Posted by Christy Williams on May 31st, 2016
It’s no secret – the workforce is becoming increasingly competitive. Adult learners must be more prepared and empowered than ever as employers seek to remain economically competitive.
In addition to the core academic subjects, a number of skills are necessary to seamlessly integrate into the office environment. Unfortunately, many of these skills are not present in current learning programs.
As an instructor, you have the ability to incorporate these components into your instruction and give your students a competitive advantage in terms of what employers are seeking. Among these sometimes difficult, yet necessary, skills are technology, collaboration, communication, life skills and coping with failure.
Technology skills are essential for every student as technology becomes more omnipresent in life, classrooms and the workplace. Learners should be computer savvy and well versed on mobile devices including phones and tablets. As the digital imprint expands, many offices are moving away from paper files and documentation. Instead, companies are moving to technology based systems, eliminating material waste and in many ways increasing productivity. Technology allows workers to stay connected and well informed.
Teamwork is an essential part of today’s workplace success. Students should be equipped with skills that lend themselves to being effective contributors to groups. Cooperative learning provides an opportunity for students to think outside of the box, develop and share new ideas and identify creative ways to solve problems. Adult learners must be able to work well with others.
Effective communication is key to any relationship and organization. It is imperative that students are able to communicate well across a number of mediums. Formal presentations, phone etiquette, face to face conversations, meetings and emails are just a few areas in which students should be trained to communicate effectively. Adult learners should also be aware of the nuances that accompany the various forms of communication. For instance, abbreviated short hand may be acceptable via text or instant message, however, formal emails should adhere to grammatical norms.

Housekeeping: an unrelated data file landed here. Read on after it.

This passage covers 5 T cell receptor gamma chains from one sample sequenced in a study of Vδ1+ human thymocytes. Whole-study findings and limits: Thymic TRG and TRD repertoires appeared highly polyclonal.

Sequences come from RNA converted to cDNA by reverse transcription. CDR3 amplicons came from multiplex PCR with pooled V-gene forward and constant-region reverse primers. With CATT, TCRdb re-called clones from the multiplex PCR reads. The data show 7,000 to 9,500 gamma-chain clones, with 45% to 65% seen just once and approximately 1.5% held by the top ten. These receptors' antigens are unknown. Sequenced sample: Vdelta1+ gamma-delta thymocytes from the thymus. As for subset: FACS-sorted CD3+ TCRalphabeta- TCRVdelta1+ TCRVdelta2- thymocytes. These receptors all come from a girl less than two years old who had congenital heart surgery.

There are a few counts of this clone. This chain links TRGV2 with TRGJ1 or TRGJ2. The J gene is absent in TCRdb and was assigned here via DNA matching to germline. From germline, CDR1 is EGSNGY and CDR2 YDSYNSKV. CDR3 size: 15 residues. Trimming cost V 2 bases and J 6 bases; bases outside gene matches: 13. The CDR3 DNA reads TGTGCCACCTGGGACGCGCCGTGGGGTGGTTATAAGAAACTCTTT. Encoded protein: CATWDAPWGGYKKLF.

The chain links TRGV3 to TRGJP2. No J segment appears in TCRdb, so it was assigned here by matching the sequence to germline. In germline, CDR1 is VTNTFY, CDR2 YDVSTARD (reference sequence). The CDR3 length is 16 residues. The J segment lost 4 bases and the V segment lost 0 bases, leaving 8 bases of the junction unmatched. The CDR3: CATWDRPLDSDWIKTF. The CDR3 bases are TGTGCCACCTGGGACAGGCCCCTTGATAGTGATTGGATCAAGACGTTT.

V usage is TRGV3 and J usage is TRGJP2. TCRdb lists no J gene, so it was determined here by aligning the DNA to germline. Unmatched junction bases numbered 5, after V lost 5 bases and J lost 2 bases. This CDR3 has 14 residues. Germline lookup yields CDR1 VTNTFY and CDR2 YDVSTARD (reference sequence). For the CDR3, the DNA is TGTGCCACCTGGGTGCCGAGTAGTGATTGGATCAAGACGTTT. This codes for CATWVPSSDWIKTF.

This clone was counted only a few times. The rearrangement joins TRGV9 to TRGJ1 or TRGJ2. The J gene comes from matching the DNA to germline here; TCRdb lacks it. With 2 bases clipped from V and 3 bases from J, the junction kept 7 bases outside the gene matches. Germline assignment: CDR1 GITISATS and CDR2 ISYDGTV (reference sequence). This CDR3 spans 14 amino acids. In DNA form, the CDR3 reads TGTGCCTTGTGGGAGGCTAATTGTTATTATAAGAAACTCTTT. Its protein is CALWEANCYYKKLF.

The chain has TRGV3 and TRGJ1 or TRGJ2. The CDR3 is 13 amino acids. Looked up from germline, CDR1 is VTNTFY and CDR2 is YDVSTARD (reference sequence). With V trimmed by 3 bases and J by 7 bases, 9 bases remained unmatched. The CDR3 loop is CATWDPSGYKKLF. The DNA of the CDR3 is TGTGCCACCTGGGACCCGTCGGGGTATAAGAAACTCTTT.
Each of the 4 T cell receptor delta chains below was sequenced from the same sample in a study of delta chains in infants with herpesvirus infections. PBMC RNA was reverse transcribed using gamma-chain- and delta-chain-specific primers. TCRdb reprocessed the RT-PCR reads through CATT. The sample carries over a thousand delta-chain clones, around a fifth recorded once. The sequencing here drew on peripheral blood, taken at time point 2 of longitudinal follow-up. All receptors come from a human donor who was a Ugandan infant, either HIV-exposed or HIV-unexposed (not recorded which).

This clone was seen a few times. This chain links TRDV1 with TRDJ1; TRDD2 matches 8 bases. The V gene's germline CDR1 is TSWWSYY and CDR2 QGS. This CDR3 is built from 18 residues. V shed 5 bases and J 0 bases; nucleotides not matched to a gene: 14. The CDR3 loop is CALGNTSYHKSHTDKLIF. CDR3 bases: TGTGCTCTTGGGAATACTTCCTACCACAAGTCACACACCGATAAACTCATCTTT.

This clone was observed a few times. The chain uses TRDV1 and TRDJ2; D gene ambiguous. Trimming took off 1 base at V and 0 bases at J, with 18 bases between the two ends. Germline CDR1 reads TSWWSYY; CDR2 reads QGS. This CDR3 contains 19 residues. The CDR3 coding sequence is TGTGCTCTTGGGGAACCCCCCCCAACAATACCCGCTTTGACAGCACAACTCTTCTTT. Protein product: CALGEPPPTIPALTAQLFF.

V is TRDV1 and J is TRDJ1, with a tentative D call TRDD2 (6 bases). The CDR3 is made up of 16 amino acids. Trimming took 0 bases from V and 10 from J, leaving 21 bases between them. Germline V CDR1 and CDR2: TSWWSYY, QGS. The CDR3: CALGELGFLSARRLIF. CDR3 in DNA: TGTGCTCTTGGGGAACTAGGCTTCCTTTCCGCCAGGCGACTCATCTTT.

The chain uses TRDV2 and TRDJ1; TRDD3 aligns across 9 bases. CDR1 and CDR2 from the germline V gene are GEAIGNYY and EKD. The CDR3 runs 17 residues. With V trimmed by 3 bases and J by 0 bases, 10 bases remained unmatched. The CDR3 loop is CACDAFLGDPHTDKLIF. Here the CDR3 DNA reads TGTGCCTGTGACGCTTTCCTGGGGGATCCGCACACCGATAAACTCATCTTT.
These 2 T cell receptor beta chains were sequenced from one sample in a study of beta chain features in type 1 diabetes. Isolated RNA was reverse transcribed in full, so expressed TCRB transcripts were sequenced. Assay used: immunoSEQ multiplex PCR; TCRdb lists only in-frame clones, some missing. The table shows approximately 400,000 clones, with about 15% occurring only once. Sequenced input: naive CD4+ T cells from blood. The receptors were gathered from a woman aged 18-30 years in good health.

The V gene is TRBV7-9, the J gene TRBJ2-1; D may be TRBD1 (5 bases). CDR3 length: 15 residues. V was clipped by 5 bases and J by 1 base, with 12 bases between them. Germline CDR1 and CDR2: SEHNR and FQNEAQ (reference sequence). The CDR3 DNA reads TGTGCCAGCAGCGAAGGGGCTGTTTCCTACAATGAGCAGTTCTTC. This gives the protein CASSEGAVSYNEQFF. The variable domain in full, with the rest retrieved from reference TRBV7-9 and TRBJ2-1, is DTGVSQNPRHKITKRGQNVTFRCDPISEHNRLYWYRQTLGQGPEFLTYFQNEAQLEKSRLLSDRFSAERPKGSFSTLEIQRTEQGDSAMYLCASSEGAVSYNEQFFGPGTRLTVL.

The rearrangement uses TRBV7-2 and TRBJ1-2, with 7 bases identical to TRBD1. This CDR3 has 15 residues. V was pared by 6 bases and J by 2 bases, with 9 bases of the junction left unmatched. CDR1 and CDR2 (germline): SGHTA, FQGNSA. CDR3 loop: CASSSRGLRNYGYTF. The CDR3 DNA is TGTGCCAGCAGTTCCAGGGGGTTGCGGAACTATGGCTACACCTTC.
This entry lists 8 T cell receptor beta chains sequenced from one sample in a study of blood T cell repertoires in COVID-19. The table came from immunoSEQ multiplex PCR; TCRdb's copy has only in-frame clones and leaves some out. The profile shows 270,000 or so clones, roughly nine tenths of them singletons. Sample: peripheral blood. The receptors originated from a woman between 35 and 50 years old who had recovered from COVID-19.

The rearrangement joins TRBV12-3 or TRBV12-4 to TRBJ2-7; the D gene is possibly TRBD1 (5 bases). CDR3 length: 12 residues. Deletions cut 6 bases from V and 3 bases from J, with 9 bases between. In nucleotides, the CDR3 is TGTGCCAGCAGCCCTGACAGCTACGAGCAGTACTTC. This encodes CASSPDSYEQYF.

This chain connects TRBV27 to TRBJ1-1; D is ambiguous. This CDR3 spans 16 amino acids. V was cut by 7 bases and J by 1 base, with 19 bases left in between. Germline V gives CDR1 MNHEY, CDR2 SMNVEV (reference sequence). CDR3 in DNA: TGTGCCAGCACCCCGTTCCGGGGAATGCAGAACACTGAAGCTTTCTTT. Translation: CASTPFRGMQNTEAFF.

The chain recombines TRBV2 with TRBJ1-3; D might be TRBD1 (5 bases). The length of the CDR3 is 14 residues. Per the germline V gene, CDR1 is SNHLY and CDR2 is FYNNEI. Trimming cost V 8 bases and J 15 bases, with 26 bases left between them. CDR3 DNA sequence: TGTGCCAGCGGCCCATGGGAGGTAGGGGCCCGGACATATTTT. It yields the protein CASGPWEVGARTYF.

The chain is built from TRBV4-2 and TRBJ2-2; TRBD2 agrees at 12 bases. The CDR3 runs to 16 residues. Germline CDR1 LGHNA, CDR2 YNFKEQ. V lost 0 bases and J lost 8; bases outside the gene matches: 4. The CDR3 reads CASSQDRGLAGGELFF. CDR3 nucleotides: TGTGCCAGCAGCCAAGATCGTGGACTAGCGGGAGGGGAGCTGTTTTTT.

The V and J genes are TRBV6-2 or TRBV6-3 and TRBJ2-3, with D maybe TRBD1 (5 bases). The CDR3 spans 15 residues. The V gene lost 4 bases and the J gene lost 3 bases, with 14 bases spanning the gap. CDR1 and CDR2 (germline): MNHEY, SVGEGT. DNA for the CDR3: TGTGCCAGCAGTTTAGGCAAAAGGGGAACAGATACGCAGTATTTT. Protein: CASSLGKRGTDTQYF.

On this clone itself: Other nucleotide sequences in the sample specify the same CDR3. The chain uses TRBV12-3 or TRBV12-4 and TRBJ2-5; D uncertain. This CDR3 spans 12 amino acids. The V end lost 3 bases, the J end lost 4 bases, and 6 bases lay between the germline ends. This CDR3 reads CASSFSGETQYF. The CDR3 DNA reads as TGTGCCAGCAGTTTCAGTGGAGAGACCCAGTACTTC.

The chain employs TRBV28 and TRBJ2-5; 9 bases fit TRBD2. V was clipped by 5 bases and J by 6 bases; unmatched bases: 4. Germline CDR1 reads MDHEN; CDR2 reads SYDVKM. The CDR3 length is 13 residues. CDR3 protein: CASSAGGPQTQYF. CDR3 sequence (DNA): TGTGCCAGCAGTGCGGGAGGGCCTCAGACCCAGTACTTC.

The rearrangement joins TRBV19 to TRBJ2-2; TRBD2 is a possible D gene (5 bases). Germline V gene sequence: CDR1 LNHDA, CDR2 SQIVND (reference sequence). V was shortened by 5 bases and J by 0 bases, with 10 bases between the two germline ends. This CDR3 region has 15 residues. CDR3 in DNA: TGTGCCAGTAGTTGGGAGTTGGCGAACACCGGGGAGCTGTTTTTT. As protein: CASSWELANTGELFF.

Balance is a quintessential skill for adult learners transitioning into the workforce. They should be able to successfully balance work responsibilities and personal commitments while keeping all aspects in order. Other life skills include time management and management of personal finances. Completing tasks such as completing tax forms, budgeting and balancing checkbooks are also among the necessary life skills.
Conflict and Failure Resolution
Undoubtedly, learners will be faced with hardships as they enter the workforce. This could be in conflict with a co-worker or through failure on a project. It is necessary for learners to know how to react when faced with these situations. Rather than an explosive reaction or passive response, students should be taught how to learn from a particular experience for success moving forward. Good communication and professionalism will also be key for resolution.
There are several ways to ensure that your students gain the skills that are necessary to transition into the workforce. Assessment will allow you to determine the workforce readiness of your students. Offering career pathways opportunities provides students with a chance to set career goals and gain industry specific skills.
In addition to providing the ongoing assessments and follow ups, attending professional development courses as an instructor ensures that you remain aware of current and changing trends. The knowledge gained through your professional development efforts will allow you to deliver instruction that pushes your students to the edge of competitiveness.
By incorporating technology, collaboration, communication, life skills and conflict and failure resolution into your instructional delivery, you are producing learners that are well-equipped to enter the workplace.